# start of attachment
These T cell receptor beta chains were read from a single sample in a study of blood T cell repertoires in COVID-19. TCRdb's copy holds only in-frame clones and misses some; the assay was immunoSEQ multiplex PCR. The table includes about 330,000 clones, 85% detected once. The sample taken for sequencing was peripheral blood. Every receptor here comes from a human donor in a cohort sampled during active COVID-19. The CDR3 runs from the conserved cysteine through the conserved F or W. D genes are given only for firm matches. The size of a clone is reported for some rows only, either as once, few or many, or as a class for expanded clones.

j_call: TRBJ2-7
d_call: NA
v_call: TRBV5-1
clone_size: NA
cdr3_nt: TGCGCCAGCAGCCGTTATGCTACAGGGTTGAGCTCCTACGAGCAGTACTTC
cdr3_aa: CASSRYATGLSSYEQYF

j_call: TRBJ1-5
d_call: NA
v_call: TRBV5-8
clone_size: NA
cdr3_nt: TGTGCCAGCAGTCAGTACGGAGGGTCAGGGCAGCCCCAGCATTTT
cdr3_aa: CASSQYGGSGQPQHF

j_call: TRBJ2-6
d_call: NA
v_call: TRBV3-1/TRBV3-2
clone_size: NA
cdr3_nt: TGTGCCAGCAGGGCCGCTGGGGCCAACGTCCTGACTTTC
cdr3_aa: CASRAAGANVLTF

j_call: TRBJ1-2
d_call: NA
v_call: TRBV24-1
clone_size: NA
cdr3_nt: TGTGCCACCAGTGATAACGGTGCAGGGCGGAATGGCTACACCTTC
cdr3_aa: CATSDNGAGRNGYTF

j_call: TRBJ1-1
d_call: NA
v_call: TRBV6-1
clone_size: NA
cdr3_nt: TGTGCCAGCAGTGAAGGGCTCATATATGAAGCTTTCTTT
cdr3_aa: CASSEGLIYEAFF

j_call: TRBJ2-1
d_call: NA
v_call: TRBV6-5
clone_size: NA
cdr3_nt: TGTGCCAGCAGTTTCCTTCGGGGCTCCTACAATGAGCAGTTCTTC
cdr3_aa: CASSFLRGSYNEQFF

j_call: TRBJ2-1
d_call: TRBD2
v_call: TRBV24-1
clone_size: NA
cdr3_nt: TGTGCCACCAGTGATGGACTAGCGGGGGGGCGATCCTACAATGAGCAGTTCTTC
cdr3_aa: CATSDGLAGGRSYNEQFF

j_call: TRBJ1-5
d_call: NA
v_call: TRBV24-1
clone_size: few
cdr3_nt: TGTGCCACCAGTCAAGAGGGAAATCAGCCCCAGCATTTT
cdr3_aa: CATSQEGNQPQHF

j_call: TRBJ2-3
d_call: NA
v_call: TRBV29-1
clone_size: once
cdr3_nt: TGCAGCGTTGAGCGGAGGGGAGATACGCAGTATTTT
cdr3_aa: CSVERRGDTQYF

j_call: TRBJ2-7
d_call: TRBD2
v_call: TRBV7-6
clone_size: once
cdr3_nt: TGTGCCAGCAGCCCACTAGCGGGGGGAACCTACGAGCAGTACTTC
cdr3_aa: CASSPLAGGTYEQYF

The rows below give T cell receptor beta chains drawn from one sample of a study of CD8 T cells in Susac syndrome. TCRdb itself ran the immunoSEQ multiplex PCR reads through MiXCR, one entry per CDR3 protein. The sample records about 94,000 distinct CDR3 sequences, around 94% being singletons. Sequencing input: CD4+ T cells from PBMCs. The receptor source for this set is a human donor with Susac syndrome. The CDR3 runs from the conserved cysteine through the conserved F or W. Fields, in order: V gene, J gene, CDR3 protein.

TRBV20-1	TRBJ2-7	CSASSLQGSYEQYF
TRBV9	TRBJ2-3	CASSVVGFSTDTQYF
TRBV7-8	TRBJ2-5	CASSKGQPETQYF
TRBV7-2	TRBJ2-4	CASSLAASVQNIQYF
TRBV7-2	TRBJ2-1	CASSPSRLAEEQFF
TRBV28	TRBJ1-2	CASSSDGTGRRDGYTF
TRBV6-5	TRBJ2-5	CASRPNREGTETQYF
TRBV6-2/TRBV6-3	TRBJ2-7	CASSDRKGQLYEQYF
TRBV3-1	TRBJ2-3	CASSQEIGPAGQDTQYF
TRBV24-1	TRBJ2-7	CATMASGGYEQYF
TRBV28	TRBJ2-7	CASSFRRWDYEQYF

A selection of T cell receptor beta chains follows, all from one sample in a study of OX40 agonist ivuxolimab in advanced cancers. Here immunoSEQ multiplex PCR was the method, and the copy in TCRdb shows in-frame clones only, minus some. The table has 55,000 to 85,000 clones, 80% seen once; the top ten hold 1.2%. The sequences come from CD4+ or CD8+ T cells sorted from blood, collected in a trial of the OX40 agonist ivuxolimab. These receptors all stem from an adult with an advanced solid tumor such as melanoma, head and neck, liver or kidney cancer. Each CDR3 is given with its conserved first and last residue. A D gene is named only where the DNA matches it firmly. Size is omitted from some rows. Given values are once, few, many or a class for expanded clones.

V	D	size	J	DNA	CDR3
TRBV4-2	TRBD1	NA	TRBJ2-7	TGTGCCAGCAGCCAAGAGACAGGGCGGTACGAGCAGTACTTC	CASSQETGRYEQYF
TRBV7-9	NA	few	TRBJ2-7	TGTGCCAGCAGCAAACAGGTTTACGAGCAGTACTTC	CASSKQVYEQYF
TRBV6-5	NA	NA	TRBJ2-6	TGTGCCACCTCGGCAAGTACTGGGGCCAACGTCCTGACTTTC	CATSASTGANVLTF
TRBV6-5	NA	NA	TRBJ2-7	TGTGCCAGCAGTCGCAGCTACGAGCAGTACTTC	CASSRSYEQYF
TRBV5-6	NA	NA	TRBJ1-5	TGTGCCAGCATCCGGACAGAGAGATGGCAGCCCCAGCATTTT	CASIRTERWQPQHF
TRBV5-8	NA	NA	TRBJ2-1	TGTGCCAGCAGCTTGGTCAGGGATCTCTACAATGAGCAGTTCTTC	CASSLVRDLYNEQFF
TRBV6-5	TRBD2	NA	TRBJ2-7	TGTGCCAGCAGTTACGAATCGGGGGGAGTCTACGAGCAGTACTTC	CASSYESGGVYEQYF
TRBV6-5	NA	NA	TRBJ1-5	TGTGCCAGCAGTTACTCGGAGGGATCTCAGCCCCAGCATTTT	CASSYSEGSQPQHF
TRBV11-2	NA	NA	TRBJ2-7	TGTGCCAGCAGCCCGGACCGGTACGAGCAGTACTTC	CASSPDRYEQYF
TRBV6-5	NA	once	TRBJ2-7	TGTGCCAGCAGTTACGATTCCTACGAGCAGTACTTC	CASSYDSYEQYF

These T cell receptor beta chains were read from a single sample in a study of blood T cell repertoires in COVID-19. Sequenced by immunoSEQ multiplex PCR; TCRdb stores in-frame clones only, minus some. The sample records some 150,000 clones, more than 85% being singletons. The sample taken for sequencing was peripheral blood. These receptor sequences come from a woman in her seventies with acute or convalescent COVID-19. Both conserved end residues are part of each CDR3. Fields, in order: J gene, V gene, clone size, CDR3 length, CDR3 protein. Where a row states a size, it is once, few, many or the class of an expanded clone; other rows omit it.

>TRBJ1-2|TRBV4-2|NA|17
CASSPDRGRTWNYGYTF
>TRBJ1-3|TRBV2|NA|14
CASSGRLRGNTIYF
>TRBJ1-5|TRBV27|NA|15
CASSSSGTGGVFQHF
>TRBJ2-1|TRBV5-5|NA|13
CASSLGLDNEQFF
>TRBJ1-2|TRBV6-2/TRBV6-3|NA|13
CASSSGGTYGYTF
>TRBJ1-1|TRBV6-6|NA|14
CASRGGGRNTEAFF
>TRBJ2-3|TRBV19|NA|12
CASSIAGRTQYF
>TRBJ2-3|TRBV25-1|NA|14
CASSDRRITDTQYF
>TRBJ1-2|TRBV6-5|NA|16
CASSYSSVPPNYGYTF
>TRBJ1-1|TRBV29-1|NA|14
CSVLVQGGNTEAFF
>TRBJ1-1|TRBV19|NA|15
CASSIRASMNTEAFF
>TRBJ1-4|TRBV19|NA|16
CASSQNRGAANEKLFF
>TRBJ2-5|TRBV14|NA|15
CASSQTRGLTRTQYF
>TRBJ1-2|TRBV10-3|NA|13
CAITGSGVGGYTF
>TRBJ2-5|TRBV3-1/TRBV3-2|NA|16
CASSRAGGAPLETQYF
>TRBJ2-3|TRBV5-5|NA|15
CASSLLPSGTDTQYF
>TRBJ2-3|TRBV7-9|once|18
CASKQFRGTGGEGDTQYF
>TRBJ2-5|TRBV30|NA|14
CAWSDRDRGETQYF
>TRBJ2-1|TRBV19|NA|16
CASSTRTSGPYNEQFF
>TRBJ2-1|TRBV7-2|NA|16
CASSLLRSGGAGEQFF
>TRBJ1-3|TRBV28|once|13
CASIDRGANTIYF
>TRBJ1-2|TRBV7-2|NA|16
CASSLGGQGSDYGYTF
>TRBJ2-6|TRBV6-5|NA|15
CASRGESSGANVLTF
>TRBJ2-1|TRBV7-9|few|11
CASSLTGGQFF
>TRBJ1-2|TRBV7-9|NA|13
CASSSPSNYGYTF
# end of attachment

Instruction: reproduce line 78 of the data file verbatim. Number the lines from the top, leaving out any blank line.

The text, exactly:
TRBV6-5	NA	NA	TRBJ2-6	TGTGCCACCTCGGCAAGTACTGGGGCCAACGTCCTGACTTTC	CATSASTGANVLTF